Alabama Rules of Criminal Procedure
Rule 15. Preparation for trial; pleadings and motions
Rule 15.6. Motion for pre-trial determination of admissibility of evidence
(a) UNLAWFUL SEARCH. A defendant aggrieved by an allegedly unlawful search or seizure may move the court to suppress for use as evidence anything so obtained.
(b) ADMISSIBILITY OF EVIDENCE. Upon motion of either party or upon its own motion, the court may order that the question of the admissibility of any specified evidence be submitted for pre-trial determination as if a motion to suppress had been filed by the party opposed to the introduction of the evidence.
(c) HEARING ON MOTION. The judge shall receive evidence on any issue of fact necessary to the determination of the motion.
(d) EFFECT OF GRANTING MOTION. If the motion is granted, any suppressed property that was seized shall be restored to its owner or last possessor, unless otherwise subject to lawful detention, and shall not be admissible in evidence at
any further stage of the proceedings.
(e) ORDERS IN LIMINE. For good cause shown, the court may order that any party, witness, or attorney refrain from asking certain questions, giving certain answers, or in any manner directly or indirectly referring to or alluding to any otherwise inadmissible fact, matter, or circumstance during the course of trial in the presence of jurors or the venire.
Ordinarily, a motion to suppress may be used only to test the admissibility of evidence alleged to have been illegally seized. Section (a) deals with this kind of motion.
The admissibility of evidence such as confessions and line-up identifications in prior practice generally could not be determined by the traditional motion to suppress, and these questions were argued at trial out of the presence of the jury. Section (b) provides a method of dealing with such matters before trial. Section (b) allows, but does not require, the court to order a question of admissibility to be submitted for pretrial determination. In making its determination, the court shall proceed as if a motion to suppress the evidence had been filed by the party opposed to the introduction of the evidence.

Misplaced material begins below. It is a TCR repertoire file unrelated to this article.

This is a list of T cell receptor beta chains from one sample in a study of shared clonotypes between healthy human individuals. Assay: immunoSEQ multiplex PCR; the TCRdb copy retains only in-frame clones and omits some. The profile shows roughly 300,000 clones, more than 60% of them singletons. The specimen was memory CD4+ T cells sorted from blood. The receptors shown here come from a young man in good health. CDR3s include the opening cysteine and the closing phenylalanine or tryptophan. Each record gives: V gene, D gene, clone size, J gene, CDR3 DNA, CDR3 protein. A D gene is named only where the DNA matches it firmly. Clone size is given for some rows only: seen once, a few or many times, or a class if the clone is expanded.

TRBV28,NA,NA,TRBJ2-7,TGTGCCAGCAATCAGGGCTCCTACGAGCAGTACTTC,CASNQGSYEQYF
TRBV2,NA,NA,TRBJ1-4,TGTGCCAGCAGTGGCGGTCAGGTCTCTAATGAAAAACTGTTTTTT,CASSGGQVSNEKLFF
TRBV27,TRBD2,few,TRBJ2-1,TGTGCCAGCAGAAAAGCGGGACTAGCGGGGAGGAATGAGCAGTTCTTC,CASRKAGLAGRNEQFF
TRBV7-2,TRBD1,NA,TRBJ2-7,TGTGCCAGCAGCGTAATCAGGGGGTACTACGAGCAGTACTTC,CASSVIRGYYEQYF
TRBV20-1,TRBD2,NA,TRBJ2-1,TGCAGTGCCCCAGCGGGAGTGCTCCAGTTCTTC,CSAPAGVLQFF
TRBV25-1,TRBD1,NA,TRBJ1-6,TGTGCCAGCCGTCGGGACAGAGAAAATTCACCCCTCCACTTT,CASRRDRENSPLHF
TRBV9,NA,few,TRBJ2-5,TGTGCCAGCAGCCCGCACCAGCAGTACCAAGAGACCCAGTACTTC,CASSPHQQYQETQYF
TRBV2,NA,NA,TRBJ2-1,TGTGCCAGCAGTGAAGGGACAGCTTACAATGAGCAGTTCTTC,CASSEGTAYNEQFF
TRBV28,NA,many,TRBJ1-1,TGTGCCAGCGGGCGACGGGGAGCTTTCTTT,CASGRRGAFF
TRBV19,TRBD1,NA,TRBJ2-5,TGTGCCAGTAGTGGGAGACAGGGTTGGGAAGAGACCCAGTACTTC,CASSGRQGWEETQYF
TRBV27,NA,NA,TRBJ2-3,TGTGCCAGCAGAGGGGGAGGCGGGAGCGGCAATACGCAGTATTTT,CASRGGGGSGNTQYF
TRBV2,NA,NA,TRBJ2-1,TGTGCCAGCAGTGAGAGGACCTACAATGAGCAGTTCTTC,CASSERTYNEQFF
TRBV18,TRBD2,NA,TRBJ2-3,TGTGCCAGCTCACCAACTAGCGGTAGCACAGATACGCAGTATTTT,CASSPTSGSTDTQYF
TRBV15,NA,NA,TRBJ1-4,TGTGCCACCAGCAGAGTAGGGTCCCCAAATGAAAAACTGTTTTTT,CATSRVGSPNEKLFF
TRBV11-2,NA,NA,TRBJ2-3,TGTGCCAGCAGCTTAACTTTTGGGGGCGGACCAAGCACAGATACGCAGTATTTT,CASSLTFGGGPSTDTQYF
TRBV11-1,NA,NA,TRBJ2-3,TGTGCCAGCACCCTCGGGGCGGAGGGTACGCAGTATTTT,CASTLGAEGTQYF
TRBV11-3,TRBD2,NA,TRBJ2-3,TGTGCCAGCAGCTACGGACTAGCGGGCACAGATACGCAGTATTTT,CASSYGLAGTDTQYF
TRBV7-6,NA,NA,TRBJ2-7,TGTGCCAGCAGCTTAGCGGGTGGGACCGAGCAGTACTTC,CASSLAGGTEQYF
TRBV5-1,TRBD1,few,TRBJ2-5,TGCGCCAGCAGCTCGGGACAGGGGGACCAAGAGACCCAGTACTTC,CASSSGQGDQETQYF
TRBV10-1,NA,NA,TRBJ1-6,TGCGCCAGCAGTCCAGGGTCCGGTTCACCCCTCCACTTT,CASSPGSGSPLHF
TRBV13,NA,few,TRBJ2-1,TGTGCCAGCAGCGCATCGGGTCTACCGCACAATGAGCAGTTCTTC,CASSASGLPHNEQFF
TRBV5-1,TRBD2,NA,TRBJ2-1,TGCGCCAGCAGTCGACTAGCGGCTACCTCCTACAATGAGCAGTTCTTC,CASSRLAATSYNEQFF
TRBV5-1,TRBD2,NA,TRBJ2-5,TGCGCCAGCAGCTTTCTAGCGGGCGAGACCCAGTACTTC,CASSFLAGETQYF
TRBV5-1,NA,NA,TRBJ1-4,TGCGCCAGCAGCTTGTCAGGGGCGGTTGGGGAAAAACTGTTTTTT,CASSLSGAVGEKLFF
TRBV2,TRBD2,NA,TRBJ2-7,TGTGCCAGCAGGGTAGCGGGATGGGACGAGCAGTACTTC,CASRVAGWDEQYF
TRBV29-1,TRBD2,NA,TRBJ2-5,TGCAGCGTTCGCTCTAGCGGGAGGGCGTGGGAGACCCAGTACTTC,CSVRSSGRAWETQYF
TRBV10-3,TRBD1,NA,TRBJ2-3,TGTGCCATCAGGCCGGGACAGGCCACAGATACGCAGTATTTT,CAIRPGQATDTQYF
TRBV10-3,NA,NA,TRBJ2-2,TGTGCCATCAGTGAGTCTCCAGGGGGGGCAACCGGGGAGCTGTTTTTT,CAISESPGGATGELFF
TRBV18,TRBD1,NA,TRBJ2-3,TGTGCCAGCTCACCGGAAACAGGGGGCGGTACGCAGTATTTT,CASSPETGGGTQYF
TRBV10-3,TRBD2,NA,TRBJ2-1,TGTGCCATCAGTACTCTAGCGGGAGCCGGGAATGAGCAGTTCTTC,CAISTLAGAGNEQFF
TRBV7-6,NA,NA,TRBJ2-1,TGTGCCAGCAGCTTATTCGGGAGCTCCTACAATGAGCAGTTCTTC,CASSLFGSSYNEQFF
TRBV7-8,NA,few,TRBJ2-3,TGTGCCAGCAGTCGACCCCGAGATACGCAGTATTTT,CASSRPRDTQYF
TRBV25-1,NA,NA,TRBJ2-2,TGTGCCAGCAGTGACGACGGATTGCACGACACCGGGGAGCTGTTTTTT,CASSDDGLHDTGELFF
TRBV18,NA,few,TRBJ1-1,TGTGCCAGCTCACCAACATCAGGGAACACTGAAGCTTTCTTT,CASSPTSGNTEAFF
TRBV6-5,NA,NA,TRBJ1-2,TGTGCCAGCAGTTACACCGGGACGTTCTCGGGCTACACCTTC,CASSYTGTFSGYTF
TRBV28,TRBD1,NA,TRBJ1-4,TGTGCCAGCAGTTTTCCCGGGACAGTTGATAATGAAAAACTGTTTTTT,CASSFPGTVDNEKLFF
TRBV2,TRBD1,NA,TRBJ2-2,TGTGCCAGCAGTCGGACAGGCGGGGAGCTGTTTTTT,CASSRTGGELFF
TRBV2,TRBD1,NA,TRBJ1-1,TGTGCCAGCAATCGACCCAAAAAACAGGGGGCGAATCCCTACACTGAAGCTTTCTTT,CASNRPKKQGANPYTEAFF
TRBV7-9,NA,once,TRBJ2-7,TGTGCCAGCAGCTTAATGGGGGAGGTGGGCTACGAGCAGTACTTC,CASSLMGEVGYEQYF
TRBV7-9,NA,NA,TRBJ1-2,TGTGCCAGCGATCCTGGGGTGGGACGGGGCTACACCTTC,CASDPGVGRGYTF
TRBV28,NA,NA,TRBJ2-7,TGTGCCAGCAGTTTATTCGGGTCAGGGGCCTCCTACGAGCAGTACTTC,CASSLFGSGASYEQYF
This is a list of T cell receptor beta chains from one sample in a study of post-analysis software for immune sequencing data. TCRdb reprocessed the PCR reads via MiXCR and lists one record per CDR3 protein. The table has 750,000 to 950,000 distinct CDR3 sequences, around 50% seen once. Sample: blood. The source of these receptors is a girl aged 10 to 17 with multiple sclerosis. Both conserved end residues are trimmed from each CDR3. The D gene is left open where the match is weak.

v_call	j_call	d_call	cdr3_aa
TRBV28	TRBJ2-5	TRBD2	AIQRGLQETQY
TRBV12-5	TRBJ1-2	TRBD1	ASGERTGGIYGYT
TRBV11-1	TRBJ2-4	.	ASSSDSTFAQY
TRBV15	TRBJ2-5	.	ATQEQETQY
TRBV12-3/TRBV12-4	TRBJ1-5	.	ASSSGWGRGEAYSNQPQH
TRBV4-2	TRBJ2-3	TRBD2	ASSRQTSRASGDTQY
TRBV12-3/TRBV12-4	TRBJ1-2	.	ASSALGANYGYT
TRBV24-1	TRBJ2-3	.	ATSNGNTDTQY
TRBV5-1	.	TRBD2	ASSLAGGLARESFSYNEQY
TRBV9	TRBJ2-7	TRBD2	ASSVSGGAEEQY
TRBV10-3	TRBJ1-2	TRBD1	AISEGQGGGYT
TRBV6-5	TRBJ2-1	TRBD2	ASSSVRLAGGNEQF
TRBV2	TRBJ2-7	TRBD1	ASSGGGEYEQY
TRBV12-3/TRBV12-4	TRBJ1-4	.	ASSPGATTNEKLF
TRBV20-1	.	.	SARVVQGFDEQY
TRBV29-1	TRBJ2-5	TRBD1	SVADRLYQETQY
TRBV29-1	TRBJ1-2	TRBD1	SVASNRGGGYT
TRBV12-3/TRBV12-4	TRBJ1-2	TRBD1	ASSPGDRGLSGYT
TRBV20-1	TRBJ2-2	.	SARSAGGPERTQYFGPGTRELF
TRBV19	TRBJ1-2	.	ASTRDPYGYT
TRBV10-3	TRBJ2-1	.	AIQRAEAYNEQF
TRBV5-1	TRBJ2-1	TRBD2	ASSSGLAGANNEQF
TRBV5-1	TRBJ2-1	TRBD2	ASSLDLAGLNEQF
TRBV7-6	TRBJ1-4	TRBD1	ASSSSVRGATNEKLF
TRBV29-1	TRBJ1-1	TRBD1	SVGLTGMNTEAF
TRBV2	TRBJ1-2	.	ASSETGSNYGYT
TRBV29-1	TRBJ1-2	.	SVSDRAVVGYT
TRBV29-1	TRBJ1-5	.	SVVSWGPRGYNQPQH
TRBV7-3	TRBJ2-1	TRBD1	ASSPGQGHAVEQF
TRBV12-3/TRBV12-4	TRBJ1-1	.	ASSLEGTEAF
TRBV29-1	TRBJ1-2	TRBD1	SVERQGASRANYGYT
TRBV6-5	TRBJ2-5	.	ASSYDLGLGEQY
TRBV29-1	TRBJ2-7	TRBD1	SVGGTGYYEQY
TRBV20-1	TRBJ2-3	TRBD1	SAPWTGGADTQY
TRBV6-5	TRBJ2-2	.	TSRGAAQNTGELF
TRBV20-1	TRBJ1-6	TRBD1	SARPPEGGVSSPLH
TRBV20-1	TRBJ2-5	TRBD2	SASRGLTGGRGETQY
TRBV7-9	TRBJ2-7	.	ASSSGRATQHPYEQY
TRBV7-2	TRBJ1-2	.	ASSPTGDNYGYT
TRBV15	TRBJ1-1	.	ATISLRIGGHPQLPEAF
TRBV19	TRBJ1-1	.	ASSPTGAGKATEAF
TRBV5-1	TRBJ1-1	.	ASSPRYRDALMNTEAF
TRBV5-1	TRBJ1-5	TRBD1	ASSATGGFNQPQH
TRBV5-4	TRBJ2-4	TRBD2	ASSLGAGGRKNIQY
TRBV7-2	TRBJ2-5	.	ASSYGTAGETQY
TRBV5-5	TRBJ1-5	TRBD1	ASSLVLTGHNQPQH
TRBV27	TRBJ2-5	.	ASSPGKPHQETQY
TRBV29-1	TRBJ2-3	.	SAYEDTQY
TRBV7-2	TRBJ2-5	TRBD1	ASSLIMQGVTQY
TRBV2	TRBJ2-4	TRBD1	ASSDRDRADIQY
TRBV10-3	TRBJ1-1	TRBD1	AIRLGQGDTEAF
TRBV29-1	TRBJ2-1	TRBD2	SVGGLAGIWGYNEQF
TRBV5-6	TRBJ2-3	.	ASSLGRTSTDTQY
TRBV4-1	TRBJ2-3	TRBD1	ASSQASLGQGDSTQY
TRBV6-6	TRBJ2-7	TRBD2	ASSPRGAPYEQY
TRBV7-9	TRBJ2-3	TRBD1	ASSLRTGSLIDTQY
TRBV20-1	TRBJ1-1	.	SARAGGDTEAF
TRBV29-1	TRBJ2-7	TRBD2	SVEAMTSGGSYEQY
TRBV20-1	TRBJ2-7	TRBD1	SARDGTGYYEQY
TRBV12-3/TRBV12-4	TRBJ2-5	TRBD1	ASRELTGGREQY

Section (b) allows a party to ask the court to require the other party to challenge his evidence before trial or else waive the right to have the evidence excluded at trial. Thus, the state can petition the court for an order submitting the question of the admissibility of a line-up identification for pre-trial determination. If the court in its discretion grants the order and defense counsel fails to challenge the line-up identification, he cannot later make such a challenge at trial.
This rule should result in an increased efficiency in the conduct of criminal trials. It gives the state a means of determining at a pre-trial level the admissibility of evidence.
Section (e) preserves the court’s power on motion in limine to prevent parties, witnesses, or attorneys from bringing before the jury, by indirection or otherwise, any inadmissible fact, matter, or circumstance. Although such motions generally are made before trial, there is no reason why, when appropriate, they could not as well be made after commencement of the trial.